The dust has settled. The fight is over – and who won?

I think we all know it was Marvel. “Captain America: Civil War,” the third installment in the franchise made a whopping $179 million in its first American weekend. Bringing its worldwide box office total to a staggering $942 million.

According to Box Office Mojo, “Captain America” has made more than “Batman v. Superman” already, despite “Captain America” being in theaters for 10 days and “Batman v. Superman” for seven weeks. In fact, if we look at the history of Marvel movies vs. DC movies: Marvel’s 13 movies combined just passed the $10 billion mark. That’s an average of $769 million per film. By contrast, DC’s last 13 movies total $5.312 billion, coming in at just about half of what Marvel has been making.

Of the top 10 grossing comic book movies of all time – eight are Marvel, two are DC (Both of them Batman solo films). DC cannot even outgross “Guardians of the Galaxy,” a movie starring a talking raccoon and his best friend a tree, while using Superman, the third most recognizable fictional character in the history of the world (Behind Mickey Mouse and Batman).

So what is DC doing wrong?

It’s pretty obvious. It’s so obvious it is downright flabbergasting that DC hasn’t figured it out. Marvel movies are fun. DC movies are super dark and depressing for essentially no reason. Here’s a quote from Zack Snyder, the director of “Batman v. Superman”: “[Batman] gets to go to a Tibetan monastery and be trained by ninjas. Okay? I want to do that. But he doesn’t, like, get raped in prison. That could happen in my movie. If you want to talk about dark, that’s how that would go.”

Here’s a quote from the director of “Captain America: The Winter Soldier,” Joe Russo: “I want to talk about Spider-Man. I’ve been collecting comic books since I was 10 years old. I was at conventions every weekend. I have a huge collection that is still in my closet. Spider-Man was my favorite character growing up. The opportunity to be able to interpret him on screen was a dream come true. Also, then being able to interpret some of the biggest crossover events in Marvel history… We feel like kids in a candy store. It’s storytelling that had an impact on me as a child. When things impact you when you are younger, you have a strong emotional connection to the content. To be able to now take these characters and execute them, with all the resources that we have… We have the best job in the world.”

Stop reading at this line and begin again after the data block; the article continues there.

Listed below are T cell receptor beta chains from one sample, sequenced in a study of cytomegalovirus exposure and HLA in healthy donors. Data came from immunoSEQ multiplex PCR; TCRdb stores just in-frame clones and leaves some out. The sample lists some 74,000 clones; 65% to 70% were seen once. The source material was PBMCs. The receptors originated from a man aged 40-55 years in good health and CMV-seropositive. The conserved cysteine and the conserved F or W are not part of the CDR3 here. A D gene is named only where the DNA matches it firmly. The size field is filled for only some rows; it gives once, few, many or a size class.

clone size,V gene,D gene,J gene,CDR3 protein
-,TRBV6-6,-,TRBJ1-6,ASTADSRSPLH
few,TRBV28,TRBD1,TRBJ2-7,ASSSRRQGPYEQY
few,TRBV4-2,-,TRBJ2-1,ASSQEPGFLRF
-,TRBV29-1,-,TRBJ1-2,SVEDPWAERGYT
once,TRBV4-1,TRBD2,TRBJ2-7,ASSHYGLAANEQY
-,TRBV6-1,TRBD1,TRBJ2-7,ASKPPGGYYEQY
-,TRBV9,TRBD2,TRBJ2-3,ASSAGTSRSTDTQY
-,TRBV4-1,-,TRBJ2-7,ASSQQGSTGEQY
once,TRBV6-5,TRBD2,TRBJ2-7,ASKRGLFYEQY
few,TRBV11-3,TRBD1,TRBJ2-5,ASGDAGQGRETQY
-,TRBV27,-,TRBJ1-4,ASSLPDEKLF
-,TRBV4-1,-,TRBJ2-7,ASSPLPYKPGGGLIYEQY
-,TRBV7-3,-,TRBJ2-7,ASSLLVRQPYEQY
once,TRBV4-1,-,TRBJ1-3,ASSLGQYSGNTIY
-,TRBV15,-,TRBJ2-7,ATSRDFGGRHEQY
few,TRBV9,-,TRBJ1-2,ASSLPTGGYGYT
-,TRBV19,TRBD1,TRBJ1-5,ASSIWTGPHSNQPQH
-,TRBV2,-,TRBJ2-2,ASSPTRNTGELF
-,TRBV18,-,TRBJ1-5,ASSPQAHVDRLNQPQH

I don’t know about you – but I can tell you which director’s vision I want to see more of. Hint: It’s the one that doesn’t use rape as a plot device to make something “dark” – how stunted and gross of a human being do you have to be to think it’s ok to just casually talk about the raping of a character invented for 10 year olds? Dear God – what would his vision for a Wonder Woman be? I shudder at the thought.

And the last bit of anecdotal evidence that DC is getting their rumps handed to them: I own two comic book stores. My life is talking with people about comics and movies. Usually whenever a superhero movie comes out we have plenty of new customers showing up and asking “What’s next!?”. In the seven weeks since “Batman v. Superman” came out, I have had one customer come in and ask for a recommendation for more Batman/Superman comics. In the ten days since “Civil War” came out, I have literally talked with over a hundred people that have been asking to see more Black Panther, a character only in the movie for 20 minutes.

Do you think there’s any chance DC/Warner Brothers would just hire Marvel to make their movies?

– By Geoffrey Wood Patterson II